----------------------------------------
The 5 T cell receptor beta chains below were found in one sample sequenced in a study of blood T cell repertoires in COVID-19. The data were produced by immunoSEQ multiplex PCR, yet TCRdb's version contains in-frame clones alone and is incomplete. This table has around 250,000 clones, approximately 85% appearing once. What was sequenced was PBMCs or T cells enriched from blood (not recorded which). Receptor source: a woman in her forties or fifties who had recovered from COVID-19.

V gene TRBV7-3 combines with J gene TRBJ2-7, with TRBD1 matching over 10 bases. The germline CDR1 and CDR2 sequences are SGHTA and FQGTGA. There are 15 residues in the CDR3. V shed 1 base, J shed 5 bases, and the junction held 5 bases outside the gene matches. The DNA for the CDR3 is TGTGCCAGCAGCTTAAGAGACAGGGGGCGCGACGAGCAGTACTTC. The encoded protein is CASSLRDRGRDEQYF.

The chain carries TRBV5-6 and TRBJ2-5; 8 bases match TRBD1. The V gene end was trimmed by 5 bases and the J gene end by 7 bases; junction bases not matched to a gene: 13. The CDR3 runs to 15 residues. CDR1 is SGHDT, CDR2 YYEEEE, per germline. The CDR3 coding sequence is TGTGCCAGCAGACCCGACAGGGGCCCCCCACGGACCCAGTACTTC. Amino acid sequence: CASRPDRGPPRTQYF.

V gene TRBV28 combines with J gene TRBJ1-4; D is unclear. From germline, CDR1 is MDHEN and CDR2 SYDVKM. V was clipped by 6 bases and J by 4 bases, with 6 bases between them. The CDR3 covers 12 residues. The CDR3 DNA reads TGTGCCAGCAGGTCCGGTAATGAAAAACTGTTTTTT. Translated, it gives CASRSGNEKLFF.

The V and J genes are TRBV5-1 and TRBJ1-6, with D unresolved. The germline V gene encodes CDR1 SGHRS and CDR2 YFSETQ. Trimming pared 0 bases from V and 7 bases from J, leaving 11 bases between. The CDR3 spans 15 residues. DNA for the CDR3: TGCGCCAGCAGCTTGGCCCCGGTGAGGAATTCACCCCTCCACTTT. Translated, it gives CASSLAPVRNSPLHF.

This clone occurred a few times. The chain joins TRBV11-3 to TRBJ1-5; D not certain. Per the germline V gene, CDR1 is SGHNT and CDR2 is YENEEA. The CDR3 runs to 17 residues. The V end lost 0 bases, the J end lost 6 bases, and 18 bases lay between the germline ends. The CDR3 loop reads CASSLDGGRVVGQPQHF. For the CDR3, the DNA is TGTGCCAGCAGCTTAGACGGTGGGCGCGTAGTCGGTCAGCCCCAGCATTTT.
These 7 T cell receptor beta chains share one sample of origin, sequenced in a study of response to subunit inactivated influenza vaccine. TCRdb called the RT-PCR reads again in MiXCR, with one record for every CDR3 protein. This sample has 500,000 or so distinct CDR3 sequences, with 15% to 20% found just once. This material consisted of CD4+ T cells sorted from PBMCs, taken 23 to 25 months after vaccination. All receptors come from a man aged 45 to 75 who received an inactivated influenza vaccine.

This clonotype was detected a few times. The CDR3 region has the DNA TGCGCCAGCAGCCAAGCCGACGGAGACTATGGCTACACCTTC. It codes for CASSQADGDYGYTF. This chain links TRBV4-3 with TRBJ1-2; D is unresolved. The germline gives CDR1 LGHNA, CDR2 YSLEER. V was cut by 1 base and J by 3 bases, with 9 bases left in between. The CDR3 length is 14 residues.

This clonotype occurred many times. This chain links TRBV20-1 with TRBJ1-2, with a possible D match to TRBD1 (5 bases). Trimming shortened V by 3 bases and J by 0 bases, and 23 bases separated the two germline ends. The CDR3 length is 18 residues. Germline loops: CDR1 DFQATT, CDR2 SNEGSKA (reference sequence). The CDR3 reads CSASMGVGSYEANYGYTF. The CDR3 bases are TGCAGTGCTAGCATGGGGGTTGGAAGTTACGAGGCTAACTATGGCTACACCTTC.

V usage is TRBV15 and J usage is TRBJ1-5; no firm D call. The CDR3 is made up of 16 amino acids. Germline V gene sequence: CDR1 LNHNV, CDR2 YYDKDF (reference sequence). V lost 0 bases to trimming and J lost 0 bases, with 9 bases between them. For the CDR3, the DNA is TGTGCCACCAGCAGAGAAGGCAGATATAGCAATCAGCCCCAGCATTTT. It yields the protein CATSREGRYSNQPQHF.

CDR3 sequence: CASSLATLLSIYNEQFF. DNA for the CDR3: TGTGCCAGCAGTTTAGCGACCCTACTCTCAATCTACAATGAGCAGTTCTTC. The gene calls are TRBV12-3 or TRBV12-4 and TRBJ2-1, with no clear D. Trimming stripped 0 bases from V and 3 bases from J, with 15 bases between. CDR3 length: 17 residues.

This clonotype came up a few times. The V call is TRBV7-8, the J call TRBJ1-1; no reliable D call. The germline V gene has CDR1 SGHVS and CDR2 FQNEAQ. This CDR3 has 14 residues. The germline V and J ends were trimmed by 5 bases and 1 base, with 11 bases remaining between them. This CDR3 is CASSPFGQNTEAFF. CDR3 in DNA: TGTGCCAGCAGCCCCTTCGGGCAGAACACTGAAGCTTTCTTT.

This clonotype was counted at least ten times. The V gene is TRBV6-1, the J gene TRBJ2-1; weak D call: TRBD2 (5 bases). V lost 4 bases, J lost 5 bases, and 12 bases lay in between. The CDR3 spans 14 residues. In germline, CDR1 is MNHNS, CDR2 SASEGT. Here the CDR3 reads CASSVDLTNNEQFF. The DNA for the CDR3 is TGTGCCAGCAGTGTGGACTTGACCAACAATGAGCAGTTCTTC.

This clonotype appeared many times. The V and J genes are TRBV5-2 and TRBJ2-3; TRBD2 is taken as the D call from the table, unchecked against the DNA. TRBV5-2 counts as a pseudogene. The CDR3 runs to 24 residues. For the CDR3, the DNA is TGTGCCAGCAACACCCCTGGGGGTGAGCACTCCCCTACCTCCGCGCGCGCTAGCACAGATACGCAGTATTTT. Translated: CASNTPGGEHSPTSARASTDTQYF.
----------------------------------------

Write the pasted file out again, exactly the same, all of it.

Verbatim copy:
The 5 T cell receptor beta chains below were found in one sample sequenced in a study of blood T cell repertoires in COVID-19. The data were produced by immunoSEQ multiplex PCR, yet TCRdb's version contains in-frame clones alone and is incomplete. This table has around 250,000 clones, approximately 85% appearing once. What was sequenced was PBMCs or T cells enriched from blood (not recorded which). Receptor source: a woman in her forties or fifties who had recovered from COVID-19.

V gene TRBV7-3 combines with J gene TRBJ2-7, with TRBD1 matching over 10 bases. The germline CDR1 and CDR2 sequences are SGHTA and FQGTGA. There are 15 residues in the CDR3. V shed 1 base, J shed 5 bases, and the junction held 5 bases outside the gene matches. The DNA for the CDR3 is TGTGCCAGCAGCTTAAGAGACAGGGGGCGCGACGAGCAGTACTTC. The encoded protein is CASSLRDRGRDEQYF.

The chain carries TRBV5-6 and TRBJ2-5; 8 bases match TRBD1. The V gene end was trimmed by 5 bases and the J gene end by 7 bases; junction bases not matched to a gene: 13. The CDR3 runs to 15 residues. CDR1 is SGHDT, CDR2 YYEEEE, per germline. The CDR3 coding sequence is TGTGCCAGCAGACCCGACAGGGGCCCCCCACGGACCCAGTACTTC. Amino acid sequence: CASRPDRGPPRTQYF.

V gene TRBV28 combines with J gene TRBJ1-4; D is unclear. From germline, CDR1 is MDHEN and CDR2 SYDVKM. V was clipped by 6 bases and J by 4 bases, with 6 bases between them. The CDR3 covers 12 residues. The CDR3 DNA reads TGTGCCAGCAGGTCCGGTAATGAAAAACTGTTTTTT. Translated, it gives CASRSGNEKLFF.

The V and J genes are TRBV5-1 and TRBJ1-6, with D unresolved. The germline V gene encodes CDR1 SGHRS and CDR2 YFSETQ. Trimming pared 0 bases from V and 7 bases from J, leaving 11 bases between. The CDR3 spans 15 residues. DNA for the CDR3: TGCGCCAGCAGCTTGGCCCCGGTGAGGAATTCACCCCTCCACTTT. Translated, it gives CASSLAPVRNSPLHF.

This clone occurred a few times. The chain joins TRBV11-3 to TRBJ1-5; D not certain. Per the germline V gene, CDR1 is SGHNT and CDR2 is YENEEA. The CDR3 runs to 17 residues. The V end lost 0 bases, the J end lost 6 bases, and 18 bases lay between the germline ends. The CDR3 loop reads CASSLDGGRVVGQPQHF. For the CDR3, the DNA is TGTGCCAGCAGCTTAGACGGTGGGCGCGTAGTCGGTCAGCCCCAGCATTTT.
These 7 T cell receptor beta chains share one sample of origin, sequenced in a study of response to subunit inactivated influenza vaccine. TCRdb called the RT-PCR reads again in MiXCR, with one record for every CDR3 protein. This sample has 500,000 or so distinct CDR3 sequences, with 15% to 20% found just once. This material consisted of CD4+ T cells sorted from PBMCs, taken 23 to 25 months after vaccination. All receptors come from a man aged 45 to 75 who received an inactivated influenza vaccine.

This clonotype was detected a few times. The CDR3 region has the DNA TGCGCCAGCAGCCAAGCCGACGGAGACTATGGCTACACCTTC. It codes for CASSQADGDYGYTF. This chain links TRBV4-3 with TRBJ1-2; D is unresolved. The germline gives CDR1 LGHNA, CDR2 YSLEER. V was cut by 1 base and J by 3 bases, with 9 bases left in between. The CDR3 length is 14 residues.

This clonotype occurred many times. This chain links TRBV20-1 with TRBJ1-2, with a possible D match to TRBD1 (5 bases). Trimming shortened V by 3 bases and J by 0 bases, and 23 bases separated the two germline ends. The CDR3 length is 18 residues. Germline loops: CDR1 DFQATT, CDR2 SNEGSKA (reference sequence). The CDR3 reads CSASMGVGSYEANYGYTF. The CDR3 bases are TGCAGTGCTAGCATGGGGGTTGGAAGTTACGAGGCTAACTATGGCTACACCTTC.

V usage is TRBV15 and J usage is TRBJ1-5; no firm D call. The CDR3 is made up of 16 amino acids. Germline V gene sequence: CDR1 LNHNV, CDR2 YYDKDF (reference sequence). V lost 0 bases to trimming and J lost 0 bases, with 9 bases between them. For the CDR3, the DNA is TGTGCCACCAGCAGAGAAGGCAGATATAGCAATCAGCCCCAGCATTTT. It yields the protein CATSREGRYSNQPQHF.

CDR3 sequence: CASSLATLLSIYNEQFF. DNA for the CDR3: TGTGCCAGCAGTTTAGCGACCCTACTCTCAATCTACAATGAGCAGTTCTTC. The gene calls are TRBV12-3 or TRBV12-4 and TRBJ2-1, with no clear D. Trimming stripped 0 bases from V and 3 bases from J, with 15 bases between. CDR3 length: 17 residues.

This clonotype came up a few times. The V call is TRBV7-8, the J call TRBJ1-1; no reliable D call. The germline V gene has CDR1 SGHVS and CDR2 FQNEAQ. This CDR3 has 14 residues. The germline V and J ends were trimmed by 5 bases and 1 base, with 11 bases remaining between them. This CDR3 is CASSPFGQNTEAFF. CDR3 in DNA: TGTGCCAGCAGCCCCTTCGGGCAGAACACTGAAGCTTTCTTT.

This clonotype was counted at least ten times. The V gene is TRBV6-1, the J gene TRBJ2-1; weak D call: TRBD2 (5 bases). V lost 4 bases, J lost 5 bases, and 12 bases lay in between. The CDR3 spans 14 residues. In germline, CDR1 is MNHNS, CDR2 SASEGT. Here the CDR3 reads CASSVDLTNNEQFF. The DNA for the CDR3 is TGTGCCAGCAGTGTGGACTTGACCAACAATGAGCAGTTCTTC.

This clonotype appeared many times. The V and J genes are TRBV5-2 and TRBJ2-3; TRBD2 is taken as the D call from the table, unchecked against the DNA. TRBV5-2 counts as a pseudogene. The CDR3 runs to 24 residues. For the CDR3, the DNA is TGTGCCAGCAACACCCCTGGGGGTGAGCACTCCCCTACCTCCGCGCGCGCTAGCACAGATACGCAGTATTTT. Translated: CASNTPGGEHSPTSARASTDTQYF.